End the war on drugs? Study urges release of all non-violent criminals jailed on minor drug charges

OXFORD, United Kingdom — The war on drugs, declared by President Nixon in the 1970’s, was launched to eradicate the use of illegal drugs in the United States. Roughly five decades later however, it’s hard to call the initiative a total success. Although incarceration rates for drug crimes have skyrocketed, drug use remains a constant issue in American society. Now, a team of 60 international experts is arguing that all non-violent drug offenders currently in jail to be released. Their study also calls for these individuals to have their convictions expunged as well.

The team, which includes bioethicists, psychologists, and drug experts, contend it’s time to end the war on drugs. The group also claims the entire program is driven by racism.

”War on drugs’ has explicitly racist roots’

Additionally, researchers believe all illegal drugs should be legalized, even extremely dangerous narcotics like heroin or crack. From there, strict legislations and regulations should be put in place governing the use and sale of such substances, including age restrictions, licensing, and advertising.

Study authors analyzed over 150 prior reports and studies for this project. All that investigating led study authors to the conclusion that outlawing various substances ultimately leads to damaged communities. They add that such policies also treat African-Americans unfairly and can cause loss of life; as evidenced by the death of Breonna Taylor by police last year.

“The ‘war on drugs’ has explicitly racist roots and continues to disproportionately target certain communities of color,” lead study authors Brian D. Earp from the University of Oxford and Jonathan Lewis from Dublin City University say in a press release. “Drug prohibition and criminalization have been costly and ineffective since their inception. It’s time for these failed policies to end. The first step is to decriminalize the personal use and possession of small amounts of all drugs currently deemed to be illicit, and to legalize and regulate cannabis. Policymakers should pursue these changes without further delay.”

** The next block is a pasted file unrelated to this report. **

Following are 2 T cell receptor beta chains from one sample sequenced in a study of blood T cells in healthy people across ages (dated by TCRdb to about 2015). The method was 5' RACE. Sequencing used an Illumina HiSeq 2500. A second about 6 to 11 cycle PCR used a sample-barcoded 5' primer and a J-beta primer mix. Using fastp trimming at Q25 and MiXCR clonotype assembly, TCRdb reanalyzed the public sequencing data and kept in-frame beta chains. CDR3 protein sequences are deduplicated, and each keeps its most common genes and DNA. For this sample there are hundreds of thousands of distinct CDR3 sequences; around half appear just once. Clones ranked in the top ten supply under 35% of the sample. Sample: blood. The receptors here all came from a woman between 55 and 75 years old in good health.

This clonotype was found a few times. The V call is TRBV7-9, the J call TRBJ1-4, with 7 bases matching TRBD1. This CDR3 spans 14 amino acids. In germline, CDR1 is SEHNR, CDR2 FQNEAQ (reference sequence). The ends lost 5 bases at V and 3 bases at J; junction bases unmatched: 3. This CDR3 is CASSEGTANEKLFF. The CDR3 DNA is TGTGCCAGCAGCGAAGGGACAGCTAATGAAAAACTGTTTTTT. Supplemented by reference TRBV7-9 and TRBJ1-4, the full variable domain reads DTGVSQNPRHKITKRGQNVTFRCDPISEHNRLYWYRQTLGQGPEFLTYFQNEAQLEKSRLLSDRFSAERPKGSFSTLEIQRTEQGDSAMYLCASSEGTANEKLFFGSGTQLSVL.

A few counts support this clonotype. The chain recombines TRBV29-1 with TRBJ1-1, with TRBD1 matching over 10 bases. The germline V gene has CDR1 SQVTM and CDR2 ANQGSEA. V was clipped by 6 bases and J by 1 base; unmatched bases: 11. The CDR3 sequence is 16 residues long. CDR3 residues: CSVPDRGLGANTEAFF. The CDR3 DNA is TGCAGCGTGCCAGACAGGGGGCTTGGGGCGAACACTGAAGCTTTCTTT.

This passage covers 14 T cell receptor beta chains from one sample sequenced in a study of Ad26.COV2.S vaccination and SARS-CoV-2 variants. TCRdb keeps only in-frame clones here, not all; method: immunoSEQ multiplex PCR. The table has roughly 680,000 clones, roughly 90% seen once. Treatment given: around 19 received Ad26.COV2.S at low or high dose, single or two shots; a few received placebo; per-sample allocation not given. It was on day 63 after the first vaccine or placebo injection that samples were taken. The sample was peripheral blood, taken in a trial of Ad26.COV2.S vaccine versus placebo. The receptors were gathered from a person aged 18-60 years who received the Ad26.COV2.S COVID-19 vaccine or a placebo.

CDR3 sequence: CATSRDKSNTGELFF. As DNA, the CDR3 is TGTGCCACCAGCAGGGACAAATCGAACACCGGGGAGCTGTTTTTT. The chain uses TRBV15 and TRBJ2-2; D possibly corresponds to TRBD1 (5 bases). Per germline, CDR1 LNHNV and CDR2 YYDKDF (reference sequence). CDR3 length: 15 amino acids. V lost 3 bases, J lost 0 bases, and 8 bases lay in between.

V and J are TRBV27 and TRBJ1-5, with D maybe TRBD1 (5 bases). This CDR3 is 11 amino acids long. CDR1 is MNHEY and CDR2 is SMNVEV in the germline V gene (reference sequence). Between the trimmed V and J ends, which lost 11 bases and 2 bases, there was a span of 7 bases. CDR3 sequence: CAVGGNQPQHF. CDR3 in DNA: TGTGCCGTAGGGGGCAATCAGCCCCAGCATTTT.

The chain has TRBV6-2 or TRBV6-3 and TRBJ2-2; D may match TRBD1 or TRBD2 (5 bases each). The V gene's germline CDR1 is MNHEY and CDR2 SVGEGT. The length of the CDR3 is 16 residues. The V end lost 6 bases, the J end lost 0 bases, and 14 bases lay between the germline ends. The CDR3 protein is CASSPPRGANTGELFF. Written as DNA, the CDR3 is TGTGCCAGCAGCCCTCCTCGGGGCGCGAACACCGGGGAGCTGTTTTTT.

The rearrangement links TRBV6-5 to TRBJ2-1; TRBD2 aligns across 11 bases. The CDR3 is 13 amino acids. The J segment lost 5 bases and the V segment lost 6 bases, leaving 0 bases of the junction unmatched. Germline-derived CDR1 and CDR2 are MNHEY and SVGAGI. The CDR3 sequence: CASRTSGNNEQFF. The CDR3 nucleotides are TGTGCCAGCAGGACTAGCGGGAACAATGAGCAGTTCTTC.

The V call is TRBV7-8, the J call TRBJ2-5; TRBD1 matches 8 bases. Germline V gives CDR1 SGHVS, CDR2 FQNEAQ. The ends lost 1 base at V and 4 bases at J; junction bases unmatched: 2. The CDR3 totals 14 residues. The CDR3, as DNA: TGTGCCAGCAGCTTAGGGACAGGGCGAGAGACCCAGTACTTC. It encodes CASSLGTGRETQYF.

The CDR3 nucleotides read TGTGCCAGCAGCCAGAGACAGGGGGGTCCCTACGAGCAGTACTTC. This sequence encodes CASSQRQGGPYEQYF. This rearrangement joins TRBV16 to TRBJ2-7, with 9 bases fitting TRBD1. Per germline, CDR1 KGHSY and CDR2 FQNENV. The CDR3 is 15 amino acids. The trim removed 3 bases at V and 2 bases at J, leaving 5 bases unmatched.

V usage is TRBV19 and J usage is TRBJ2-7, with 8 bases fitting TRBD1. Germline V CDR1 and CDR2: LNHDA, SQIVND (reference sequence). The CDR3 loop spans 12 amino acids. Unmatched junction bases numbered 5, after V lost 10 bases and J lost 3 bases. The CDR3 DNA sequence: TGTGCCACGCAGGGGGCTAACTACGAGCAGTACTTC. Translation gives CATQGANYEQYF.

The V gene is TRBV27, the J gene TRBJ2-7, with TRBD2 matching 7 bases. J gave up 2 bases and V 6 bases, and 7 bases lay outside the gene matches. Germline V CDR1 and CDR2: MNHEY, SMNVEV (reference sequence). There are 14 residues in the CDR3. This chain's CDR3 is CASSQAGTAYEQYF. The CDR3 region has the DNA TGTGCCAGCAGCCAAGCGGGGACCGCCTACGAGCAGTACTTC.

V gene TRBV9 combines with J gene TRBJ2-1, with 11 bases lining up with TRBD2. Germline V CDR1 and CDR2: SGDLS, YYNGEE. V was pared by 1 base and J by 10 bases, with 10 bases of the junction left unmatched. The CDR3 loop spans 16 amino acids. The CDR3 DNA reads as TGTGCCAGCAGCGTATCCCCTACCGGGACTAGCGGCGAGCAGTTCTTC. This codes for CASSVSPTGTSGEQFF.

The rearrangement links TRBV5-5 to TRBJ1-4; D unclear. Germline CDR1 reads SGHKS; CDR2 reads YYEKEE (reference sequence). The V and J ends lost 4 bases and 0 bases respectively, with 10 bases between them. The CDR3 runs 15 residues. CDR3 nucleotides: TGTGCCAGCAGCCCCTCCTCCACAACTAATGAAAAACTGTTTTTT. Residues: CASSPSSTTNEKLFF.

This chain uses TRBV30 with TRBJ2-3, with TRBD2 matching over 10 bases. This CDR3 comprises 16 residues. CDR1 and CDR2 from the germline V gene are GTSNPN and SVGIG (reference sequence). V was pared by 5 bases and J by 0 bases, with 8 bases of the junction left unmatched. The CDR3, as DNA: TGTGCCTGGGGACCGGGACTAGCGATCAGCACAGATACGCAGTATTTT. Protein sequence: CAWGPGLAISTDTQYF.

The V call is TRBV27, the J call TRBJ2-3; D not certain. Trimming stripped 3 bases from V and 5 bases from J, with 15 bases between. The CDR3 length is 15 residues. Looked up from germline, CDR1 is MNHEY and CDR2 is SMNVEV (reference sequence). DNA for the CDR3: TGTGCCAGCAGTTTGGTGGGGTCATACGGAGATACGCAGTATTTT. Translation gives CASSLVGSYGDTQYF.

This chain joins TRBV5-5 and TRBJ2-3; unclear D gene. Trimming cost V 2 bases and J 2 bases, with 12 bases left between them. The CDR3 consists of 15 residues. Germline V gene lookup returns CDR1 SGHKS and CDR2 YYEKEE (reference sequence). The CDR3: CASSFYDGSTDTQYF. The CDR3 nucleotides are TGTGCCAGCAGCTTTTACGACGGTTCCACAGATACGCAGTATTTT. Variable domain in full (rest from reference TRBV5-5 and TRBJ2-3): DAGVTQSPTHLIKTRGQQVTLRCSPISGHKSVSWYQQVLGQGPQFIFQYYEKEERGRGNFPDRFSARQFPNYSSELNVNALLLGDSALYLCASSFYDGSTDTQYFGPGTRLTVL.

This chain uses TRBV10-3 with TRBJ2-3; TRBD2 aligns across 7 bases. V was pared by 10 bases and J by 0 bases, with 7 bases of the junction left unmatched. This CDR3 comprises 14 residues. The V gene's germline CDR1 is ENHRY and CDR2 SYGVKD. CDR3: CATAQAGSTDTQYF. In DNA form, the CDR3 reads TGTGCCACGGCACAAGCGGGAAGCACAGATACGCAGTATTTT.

Drug policies singling out minorities?

The report is just the latest in a series of calls for police and criminal justice reform in recent months. This past year saw a renewed and intense focus on police interactions with minority communities and policies targeting cannabis — a substance considered just as harmful as any other illicit drug not that long ago which is now being legalized in more places across the U.S.

Study authors conclude that when drugs are illegal, people are motivated to commit other crimes, like theft, to fund their drug habits. This leads to a drop in life expectancy due to so many people ending up in prison. It also taxes the health care system through costs resulting from drug complications and overdoses.

The study finds Black and Hispanic individuals are also far more likely to be arrested on drug charges than Caucasians.

Researchers say countries that have taken a progressive approach to drug use, such as Portugal, have seen a big decline in drug-related deaths. Addicts in Portugal aren’t arrested. Instead, they’re encouraged to seek rehab and recovery.

There’s also a financial component to consider as well. Study authors estimate the U.S. government would generate $58 billion in profit by legalizing, regulating, and taxing the sale of drugs. Right now, federal, state, and local agencies spend a combined $47 billion annually carrying out the war on drugs.

The study is published in the American Journal of Bioethics.

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